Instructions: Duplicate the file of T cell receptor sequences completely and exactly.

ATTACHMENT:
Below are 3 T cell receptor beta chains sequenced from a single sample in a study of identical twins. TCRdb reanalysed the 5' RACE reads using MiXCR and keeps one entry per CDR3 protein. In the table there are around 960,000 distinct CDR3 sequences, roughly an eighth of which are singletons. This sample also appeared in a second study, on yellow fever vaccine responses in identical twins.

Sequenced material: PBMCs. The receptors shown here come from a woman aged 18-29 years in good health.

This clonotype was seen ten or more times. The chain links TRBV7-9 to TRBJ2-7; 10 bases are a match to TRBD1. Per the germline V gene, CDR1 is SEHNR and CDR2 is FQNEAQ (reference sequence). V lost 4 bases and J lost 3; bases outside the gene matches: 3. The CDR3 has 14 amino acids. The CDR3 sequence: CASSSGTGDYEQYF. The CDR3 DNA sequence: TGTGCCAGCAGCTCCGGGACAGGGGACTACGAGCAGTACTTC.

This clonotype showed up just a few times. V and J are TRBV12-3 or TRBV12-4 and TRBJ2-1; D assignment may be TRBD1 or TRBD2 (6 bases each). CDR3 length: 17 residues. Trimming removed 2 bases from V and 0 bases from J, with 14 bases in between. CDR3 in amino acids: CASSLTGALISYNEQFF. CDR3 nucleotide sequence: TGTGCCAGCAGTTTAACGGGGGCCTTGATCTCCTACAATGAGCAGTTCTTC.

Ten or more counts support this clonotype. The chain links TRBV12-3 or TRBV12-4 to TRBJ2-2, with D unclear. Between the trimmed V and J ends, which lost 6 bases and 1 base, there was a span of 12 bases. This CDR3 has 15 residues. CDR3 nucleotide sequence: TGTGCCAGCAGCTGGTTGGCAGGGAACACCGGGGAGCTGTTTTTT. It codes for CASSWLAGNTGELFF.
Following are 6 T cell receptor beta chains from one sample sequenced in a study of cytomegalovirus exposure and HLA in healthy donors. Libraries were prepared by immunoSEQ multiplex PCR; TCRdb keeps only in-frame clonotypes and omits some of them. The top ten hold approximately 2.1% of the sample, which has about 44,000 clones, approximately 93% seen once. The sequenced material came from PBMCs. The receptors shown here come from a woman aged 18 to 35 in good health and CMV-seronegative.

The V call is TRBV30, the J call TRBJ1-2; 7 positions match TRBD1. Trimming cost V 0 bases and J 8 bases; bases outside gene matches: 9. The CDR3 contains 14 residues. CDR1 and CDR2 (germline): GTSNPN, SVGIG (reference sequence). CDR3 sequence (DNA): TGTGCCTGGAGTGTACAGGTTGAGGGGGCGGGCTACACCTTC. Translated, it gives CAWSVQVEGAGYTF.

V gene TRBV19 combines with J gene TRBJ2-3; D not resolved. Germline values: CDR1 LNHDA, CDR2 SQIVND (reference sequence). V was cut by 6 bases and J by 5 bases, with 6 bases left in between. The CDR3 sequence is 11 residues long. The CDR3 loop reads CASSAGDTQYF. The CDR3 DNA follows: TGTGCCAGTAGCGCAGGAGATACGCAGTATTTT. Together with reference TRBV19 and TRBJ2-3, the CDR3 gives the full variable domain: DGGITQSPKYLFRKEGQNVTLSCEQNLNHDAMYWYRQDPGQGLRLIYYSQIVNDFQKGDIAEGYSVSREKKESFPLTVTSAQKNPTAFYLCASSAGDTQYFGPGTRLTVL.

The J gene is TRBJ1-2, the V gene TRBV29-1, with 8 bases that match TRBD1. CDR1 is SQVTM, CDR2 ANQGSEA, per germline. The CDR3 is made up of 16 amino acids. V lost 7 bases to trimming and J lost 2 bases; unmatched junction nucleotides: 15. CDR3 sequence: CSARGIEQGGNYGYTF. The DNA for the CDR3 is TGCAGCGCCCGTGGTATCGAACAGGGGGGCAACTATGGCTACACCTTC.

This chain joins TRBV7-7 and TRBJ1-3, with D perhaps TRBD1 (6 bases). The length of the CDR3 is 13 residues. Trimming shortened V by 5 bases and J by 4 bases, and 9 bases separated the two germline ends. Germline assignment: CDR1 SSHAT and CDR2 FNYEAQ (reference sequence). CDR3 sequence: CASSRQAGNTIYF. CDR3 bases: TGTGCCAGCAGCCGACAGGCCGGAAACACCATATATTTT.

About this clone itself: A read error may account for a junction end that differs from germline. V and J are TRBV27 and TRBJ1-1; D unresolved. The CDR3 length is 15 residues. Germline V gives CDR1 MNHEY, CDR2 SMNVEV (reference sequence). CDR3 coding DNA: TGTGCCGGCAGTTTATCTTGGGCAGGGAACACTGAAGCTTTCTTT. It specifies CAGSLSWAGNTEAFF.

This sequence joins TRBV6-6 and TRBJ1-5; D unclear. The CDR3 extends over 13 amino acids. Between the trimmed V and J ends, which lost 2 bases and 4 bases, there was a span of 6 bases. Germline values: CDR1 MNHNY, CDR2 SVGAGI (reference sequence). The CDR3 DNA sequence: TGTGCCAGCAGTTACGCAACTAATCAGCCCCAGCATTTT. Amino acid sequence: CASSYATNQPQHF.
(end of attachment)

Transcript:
Below are 3 T cell receptor beta chains sequenced from a single sample in a study of identical twins. TCRdb reanalysed the 5' RACE reads using MiXCR and keeps one entry per CDR3 protein. In the table there are around 960,000 distinct CDR3 sequences, roughly an eighth of which are singletons. This sample also appeared in a second study, on yellow fever vaccine responses in identical twins.

Sequenced material: PBMCs. The receptors shown here come from a woman aged 18-29 years in good health.

This clonotype was seen ten or more times. The chain links TRBV7-9 to TRBJ2-7; 10 bases are a match to TRBD1. Per the germline V gene, CDR1 is SEHNR and CDR2 is FQNEAQ (reference sequence). V lost 4 bases and J lost 3; bases outside the gene matches: 3. The CDR3 has 14 amino acids. The CDR3 sequence: CASSSGTGDYEQYF. The CDR3 DNA sequence: TGTGCCAGCAGCTCCGGGACAGGGGACTACGAGCAGTACTTC.

This clonotype showed up just a few times. V and J are TRBV12-3 or TRBV12-4 and TRBJ2-1; D assignment may be TRBD1 or TRBD2 (6 bases each). CDR3 length: 17 residues. Trimming removed 2 bases from V and 0 bases from J, with 14 bases in between. CDR3 in amino acids: CASSLTGALISYNEQFF. CDR3 nucleotide sequence: TGTGCCAGCAGTTTAACGGGGGCCTTGATCTCCTACAATGAGCAGTTCTTC.

Ten or more counts support this clonotype. The chain links TRBV12-3 or TRBV12-4 to TRBJ2-2, with D unclear. Between the trimmed V and J ends, which lost 6 bases and 1 base, there was a span of 12 bases. This CDR3 has 15 residues. CDR3 nucleotide sequence: TGTGCCAGCAGCTGGTTGGCAGGGAACACCGGGGAGCTGTTTTTT. It codes for CASSWLAGNTGELFF.
Following are 6 T cell receptor beta chains from one sample sequenced in a study of cytomegalovirus exposure and HLA in healthy donors. Libraries were prepared by immunoSEQ multiplex PCR; TCRdb keeps only in-frame clonotypes and omits some of them. The top ten hold approximately 2.1% of the sample, which has about 44,000 clones, approximately 93% seen once. The sequenced material came from PBMCs. The receptors shown here come from a woman aged 18 to 35 in good health and CMV-seronegative.

The V call is TRBV30, the J call TRBJ1-2; 7 positions match TRBD1. Trimming cost V 0 bases and J 8 bases; bases outside gene matches: 9. The CDR3 contains 14 residues. CDR1 and CDR2 (germline): GTSNPN, SVGIG (reference sequence). CDR3 sequence (DNA): TGTGCCTGGAGTGTACAGGTTGAGGGGGCGGGCTACACCTTC. Translated, it gives CAWSVQVEGAGYTF.

V gene TRBV19 combines with J gene TRBJ2-3; D not resolved. Germline values: CDR1 LNHDA, CDR2 SQIVND (reference sequence). V was cut by 6 bases and J by 5 bases, with 6 bases left in between. The CDR3 sequence is 11 residues long. The CDR3 loop reads CASSAGDTQYF. The CDR3 DNA follows: TGTGCCAGTAGCGCAGGAGATACGCAGTATTTT. Together with reference TRBV19 and TRBJ2-3, the CDR3 gives the full variable domain: DGGITQSPKYLFRKEGQNVTLSCEQNLNHDAMYWYRQDPGQGLRLIYYSQIVNDFQKGDIAEGYSVSREKKESFPLTVTSAQKNPTAFYLCASSAGDTQYFGPGTRLTVL.

The J gene is TRBJ1-2, the V gene TRBV29-1, with 8 bases that match TRBD1. CDR1 is SQVTM, CDR2 ANQGSEA, per germline. The CDR3 is made up of 16 amino acids. V lost 7 bases to trimming and J lost 2 bases; unmatched junction nucleotides: 15. CDR3 sequence: CSARGIEQGGNYGYTF. The DNA for the CDR3 is TGCAGCGCCCGTGGTATCGAACAGGGGGGCAACTATGGCTACACCTTC.

This chain joins TRBV7-7 and TRBJ1-3, with D perhaps TRBD1 (6 bases). The length of the CDR3 is 13 residues. Trimming shortened V by 5 bases and J by 4 bases, and 9 bases separated the two germline ends. Germline assignment: CDR1 SSHAT and CDR2 FNYEAQ (reference sequence). CDR3 sequence: CASSRQAGNTIYF. CDR3 bases: TGTGCCAGCAGCCGACAGGCCGGAAACACCATATATTTT.

About this clone itself: A read error may account for a junction end that differs from germline. V and J are TRBV27 and TRBJ1-1; D unresolved. The CDR3 length is 15 residues. Germline V gives CDR1 MNHEY, CDR2 SMNVEV (reference sequence). CDR3 coding DNA: TGTGCCGGCAGTTTATCTTGGGCAGGGAACACTGAAGCTTTCTTT. It specifies CAGSLSWAGNTEAFF.

This sequence joins TRBV6-6 and TRBJ1-5; D unclear. The CDR3 extends over 13 amino acids. Between the trimmed V and J ends, which lost 2 bases and 4 bases, there was a span of 6 bases. Germline values: CDR1 MNHNY, CDR2 SVGAGI (reference sequence). The CDR3 DNA sequence: TGTGCCAGCAGTTACGCAACTAATCAGCCCCAGCATTTT. Amino acid sequence: CASSYATNQPQHF.